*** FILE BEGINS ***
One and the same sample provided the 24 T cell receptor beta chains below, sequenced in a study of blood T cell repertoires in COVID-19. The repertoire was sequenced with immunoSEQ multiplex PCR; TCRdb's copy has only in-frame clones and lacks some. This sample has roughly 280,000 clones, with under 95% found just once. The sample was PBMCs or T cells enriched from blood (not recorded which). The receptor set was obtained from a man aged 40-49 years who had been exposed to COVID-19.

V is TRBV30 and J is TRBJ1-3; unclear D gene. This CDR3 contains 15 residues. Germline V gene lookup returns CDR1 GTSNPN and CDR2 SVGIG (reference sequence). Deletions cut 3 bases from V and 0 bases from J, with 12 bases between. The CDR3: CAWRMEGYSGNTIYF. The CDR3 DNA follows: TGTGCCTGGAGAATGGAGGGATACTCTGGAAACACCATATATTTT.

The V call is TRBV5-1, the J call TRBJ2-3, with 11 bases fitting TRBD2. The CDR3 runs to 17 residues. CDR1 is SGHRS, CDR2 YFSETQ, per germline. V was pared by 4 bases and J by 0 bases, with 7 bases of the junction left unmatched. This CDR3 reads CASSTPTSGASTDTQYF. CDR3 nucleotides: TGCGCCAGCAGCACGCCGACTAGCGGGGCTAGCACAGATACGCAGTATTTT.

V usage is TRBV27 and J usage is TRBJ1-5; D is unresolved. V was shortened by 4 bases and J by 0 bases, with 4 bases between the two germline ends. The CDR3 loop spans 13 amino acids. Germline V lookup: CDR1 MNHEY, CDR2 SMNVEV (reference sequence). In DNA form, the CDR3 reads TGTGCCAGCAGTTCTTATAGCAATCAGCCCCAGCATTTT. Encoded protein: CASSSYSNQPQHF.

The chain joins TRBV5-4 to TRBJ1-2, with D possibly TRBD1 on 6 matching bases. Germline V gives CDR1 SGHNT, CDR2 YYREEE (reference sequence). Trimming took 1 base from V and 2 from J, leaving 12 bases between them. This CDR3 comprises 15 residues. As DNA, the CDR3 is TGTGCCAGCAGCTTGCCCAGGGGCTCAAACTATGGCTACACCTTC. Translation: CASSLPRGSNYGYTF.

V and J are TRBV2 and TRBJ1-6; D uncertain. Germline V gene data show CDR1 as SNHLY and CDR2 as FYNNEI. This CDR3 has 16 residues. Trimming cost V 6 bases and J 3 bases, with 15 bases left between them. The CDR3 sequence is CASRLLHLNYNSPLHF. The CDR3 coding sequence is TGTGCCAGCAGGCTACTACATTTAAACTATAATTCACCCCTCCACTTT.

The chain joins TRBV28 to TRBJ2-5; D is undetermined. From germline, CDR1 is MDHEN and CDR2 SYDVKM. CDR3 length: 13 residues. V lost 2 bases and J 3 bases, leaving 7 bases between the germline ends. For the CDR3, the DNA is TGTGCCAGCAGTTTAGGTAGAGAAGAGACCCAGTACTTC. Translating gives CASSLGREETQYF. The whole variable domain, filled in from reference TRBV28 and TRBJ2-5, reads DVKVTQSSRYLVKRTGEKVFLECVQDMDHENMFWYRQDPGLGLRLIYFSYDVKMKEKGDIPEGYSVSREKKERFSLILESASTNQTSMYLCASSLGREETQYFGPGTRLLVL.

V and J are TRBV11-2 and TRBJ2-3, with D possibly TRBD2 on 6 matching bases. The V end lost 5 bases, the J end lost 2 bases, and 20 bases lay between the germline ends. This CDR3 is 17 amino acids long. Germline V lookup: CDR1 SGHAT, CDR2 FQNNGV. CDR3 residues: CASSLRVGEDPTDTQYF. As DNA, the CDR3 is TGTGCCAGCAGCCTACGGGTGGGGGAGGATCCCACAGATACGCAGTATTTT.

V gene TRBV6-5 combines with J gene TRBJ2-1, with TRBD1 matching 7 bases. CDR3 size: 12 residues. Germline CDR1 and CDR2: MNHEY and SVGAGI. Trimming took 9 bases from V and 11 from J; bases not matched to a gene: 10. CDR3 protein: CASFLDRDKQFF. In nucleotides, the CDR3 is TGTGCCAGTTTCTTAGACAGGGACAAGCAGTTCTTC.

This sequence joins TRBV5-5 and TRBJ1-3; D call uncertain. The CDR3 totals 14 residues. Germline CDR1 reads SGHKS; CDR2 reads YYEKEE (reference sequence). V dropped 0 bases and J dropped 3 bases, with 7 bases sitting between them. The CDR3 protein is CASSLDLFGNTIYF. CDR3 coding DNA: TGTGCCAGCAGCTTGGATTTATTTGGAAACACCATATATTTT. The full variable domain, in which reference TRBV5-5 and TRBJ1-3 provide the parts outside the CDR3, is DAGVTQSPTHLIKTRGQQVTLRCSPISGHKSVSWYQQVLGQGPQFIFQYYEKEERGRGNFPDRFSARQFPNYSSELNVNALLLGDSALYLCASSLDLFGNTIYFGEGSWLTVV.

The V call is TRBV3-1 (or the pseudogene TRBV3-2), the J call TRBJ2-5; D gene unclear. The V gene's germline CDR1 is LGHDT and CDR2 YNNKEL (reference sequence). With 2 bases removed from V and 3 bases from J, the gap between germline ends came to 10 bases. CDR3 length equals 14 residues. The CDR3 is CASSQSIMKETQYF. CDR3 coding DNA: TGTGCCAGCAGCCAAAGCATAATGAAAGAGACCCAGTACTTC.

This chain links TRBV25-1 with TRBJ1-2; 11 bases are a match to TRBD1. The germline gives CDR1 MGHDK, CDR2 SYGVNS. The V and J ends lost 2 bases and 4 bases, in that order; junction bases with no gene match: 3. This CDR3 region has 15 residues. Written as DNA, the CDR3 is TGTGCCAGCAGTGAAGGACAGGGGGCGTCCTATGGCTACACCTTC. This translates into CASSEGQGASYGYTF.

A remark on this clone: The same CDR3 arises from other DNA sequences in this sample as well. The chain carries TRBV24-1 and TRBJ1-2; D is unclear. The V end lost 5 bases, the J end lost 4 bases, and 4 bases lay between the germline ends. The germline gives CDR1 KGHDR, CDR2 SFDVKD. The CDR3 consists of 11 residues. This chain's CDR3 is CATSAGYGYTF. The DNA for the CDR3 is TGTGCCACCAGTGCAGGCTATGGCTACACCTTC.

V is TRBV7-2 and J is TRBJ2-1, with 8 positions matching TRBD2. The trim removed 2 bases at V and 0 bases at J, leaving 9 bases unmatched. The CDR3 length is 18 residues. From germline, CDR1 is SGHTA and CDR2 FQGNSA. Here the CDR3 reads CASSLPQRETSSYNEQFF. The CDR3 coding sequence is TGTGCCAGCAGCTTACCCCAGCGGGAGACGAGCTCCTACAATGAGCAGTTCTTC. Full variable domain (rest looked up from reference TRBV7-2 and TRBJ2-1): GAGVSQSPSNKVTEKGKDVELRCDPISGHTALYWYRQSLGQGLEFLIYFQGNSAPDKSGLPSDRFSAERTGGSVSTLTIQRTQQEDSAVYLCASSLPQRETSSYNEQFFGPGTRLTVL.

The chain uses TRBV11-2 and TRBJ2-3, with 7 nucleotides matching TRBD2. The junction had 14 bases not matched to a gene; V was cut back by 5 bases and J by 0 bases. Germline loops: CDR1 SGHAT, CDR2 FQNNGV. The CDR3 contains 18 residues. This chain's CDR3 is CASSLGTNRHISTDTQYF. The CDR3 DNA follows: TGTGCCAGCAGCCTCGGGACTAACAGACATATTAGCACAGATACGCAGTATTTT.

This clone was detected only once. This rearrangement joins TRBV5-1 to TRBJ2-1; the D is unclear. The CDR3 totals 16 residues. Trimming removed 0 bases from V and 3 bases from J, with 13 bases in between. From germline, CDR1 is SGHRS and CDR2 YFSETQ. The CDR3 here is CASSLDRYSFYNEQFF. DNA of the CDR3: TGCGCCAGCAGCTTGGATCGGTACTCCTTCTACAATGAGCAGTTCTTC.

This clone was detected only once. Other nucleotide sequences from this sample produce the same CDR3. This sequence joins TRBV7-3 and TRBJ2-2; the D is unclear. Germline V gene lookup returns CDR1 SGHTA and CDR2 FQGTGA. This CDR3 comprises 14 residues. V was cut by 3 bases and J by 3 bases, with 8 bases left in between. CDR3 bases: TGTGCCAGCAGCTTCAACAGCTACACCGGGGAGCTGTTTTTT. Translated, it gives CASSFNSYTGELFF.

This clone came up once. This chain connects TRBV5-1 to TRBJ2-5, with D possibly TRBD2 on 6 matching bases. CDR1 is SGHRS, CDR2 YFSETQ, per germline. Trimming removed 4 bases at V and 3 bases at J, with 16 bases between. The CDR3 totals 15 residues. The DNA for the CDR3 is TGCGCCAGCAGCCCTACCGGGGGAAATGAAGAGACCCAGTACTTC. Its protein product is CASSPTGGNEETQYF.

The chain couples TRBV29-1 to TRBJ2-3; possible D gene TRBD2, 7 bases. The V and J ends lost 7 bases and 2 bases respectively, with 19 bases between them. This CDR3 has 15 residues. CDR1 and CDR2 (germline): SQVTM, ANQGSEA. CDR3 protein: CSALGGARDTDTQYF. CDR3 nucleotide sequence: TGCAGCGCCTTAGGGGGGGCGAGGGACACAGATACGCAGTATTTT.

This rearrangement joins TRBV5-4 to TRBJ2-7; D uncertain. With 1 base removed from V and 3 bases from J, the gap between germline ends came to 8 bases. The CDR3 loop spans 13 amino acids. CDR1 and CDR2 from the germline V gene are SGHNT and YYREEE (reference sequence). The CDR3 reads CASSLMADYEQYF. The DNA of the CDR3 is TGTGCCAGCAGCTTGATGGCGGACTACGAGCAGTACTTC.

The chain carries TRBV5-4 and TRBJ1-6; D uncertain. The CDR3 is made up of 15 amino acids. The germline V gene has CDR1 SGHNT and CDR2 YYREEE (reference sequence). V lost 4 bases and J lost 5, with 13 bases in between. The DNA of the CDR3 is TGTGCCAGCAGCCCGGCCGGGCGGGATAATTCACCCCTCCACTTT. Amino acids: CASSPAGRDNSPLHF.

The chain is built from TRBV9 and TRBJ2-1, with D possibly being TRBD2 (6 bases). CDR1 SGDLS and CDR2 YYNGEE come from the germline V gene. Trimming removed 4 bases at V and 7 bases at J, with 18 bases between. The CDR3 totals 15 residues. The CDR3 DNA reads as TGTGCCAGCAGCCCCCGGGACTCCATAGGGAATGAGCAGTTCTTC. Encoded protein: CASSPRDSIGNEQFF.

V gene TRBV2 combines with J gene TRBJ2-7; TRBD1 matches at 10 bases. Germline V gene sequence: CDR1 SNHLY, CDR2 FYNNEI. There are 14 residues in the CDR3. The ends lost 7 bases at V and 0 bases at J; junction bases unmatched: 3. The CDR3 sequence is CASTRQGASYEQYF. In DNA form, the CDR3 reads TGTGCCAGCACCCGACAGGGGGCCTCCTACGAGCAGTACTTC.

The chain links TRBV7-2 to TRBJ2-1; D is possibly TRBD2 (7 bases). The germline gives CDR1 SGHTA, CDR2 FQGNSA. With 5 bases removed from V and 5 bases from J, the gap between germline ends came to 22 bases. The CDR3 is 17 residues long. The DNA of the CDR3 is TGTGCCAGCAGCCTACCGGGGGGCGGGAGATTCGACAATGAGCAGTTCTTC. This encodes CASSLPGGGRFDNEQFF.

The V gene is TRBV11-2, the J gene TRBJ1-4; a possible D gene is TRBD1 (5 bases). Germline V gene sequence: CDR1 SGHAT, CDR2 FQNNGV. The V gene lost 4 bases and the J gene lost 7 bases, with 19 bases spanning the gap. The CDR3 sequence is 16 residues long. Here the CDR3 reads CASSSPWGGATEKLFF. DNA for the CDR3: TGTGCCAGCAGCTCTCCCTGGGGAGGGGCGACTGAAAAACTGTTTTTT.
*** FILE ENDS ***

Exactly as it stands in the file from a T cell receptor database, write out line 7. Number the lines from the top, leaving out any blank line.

The chain joins TRBV28 to TRBJ2-5; D is undetermined. From germline, CDR1 is MDHEN and CDR2 SYDVKM. CDR3 length: 13 residues. V lost 2 bases and J 3 bases, leaving 7 bases between the germline ends. For the CDR3, the DNA is TGTGCCAGCAGTTTAGGTAGAGAAGAGACCCAGTACTTC. Translating gives CASSLGREETQYF. The whole variable domain, filled in from reference TRBV28 and TRBJ2-5, reads DVKVTQSSRYLVKRTGEKVFLECVQDMDHENMFWYRQDPGLGLRLIYFSYDVKMKEKGDIPEGYSVSREKKERFSLILESASTNQTSMYLCASSLGREETQYFGPGTRLLVL.